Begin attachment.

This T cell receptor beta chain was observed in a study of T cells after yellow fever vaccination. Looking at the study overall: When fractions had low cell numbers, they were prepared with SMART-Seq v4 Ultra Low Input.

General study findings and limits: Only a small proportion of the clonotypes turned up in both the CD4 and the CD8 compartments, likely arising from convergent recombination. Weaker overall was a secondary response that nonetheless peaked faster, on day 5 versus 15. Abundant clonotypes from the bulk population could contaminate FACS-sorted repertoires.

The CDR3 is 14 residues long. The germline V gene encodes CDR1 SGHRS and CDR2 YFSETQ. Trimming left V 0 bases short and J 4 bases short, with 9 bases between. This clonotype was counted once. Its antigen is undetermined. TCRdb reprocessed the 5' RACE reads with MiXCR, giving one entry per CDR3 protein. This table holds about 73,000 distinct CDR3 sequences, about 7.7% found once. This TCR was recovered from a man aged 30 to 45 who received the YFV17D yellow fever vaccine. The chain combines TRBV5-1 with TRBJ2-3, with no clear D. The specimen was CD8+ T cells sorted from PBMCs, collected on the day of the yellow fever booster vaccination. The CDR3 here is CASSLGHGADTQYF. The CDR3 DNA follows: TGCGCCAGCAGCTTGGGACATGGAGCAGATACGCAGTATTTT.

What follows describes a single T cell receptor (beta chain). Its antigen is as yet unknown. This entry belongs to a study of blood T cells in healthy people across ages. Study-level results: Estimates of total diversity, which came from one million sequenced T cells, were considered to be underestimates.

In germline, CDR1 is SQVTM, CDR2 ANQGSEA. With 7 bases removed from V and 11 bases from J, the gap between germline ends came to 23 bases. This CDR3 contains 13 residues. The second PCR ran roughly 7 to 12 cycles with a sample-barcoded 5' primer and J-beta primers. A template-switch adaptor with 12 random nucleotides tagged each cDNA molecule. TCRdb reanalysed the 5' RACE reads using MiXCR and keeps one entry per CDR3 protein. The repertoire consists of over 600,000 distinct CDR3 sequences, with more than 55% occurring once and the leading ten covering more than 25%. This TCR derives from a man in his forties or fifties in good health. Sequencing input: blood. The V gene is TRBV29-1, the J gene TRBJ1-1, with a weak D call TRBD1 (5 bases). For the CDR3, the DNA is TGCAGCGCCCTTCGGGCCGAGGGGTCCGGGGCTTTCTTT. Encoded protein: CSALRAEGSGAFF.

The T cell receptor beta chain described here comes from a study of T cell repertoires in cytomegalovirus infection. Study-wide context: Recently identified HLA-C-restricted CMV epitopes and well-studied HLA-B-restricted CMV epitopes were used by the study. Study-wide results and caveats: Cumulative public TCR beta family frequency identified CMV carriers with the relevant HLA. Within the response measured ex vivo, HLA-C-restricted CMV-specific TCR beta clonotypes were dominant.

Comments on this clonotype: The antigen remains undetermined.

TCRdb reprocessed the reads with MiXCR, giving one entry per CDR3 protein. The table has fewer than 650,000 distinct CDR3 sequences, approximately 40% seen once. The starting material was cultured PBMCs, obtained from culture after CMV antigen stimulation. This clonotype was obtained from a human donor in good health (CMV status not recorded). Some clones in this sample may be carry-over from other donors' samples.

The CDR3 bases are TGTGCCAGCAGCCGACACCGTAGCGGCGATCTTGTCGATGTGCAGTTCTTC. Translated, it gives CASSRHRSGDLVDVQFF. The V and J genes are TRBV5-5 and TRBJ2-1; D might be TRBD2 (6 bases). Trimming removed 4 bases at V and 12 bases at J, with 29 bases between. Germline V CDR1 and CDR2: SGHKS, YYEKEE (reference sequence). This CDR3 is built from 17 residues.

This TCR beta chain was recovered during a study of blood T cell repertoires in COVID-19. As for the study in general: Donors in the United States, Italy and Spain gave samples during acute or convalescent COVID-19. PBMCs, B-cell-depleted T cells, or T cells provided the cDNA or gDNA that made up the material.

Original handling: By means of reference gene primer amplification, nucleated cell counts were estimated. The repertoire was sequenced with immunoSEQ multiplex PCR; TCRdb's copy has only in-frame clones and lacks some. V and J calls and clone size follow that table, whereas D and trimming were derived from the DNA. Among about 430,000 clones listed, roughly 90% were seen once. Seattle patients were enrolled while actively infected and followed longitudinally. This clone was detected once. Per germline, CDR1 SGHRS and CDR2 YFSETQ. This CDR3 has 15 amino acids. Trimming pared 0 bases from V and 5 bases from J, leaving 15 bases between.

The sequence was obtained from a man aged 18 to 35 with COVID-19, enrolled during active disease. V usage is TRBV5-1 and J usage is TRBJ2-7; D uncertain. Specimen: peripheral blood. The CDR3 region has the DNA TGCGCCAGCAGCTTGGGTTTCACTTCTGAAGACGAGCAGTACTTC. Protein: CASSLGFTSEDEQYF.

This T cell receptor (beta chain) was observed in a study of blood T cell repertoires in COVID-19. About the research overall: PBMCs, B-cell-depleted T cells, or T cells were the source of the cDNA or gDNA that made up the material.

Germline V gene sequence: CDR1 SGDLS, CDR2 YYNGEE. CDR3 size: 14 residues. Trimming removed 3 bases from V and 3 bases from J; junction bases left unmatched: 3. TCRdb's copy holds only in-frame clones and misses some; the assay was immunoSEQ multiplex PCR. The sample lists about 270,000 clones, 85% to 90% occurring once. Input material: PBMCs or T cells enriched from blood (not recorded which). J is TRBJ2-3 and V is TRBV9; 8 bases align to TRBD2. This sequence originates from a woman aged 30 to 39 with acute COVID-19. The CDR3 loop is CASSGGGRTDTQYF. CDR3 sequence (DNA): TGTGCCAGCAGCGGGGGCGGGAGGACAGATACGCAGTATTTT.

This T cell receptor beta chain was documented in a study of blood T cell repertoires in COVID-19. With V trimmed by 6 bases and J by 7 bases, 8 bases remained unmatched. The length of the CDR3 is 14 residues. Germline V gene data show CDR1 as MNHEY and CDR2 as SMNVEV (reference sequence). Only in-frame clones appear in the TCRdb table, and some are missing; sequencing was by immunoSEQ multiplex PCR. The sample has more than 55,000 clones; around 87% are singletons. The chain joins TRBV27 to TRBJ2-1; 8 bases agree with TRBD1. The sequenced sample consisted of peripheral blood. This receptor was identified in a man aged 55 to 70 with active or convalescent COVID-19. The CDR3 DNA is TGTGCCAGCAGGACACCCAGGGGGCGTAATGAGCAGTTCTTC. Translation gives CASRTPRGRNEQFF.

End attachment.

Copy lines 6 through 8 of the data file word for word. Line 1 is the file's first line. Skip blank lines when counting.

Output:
The T cell receptor beta chain described here comes from a study of T cell repertoires in cytomegalovirus infection. Study-wide context: Recently identified HLA-C-restricted CMV epitopes and well-studied HLA-B-restricted CMV epitopes were used by the study. Study-wide results and caveats: Cumulative public TCR beta family frequency identified CMV carriers with the relevant HLA. Within the response measured ex vivo, HLA-C-restricted CMV-specific TCR beta clonotypes were dominant.

Comments on this clonotype: The antigen remains undetermined.

TCRdb reprocessed the reads with MiXCR, giving one entry per CDR3 protein. The table has fewer than 650,000 distinct CDR3 sequences, approximately 40% seen once. The starting material was cultured PBMCs, obtained from culture after CMV antigen stimulation. This clonotype was obtained from a human donor in good health (CMV status not recorded). Some clones in this sample may be carry-over from other donors' samples.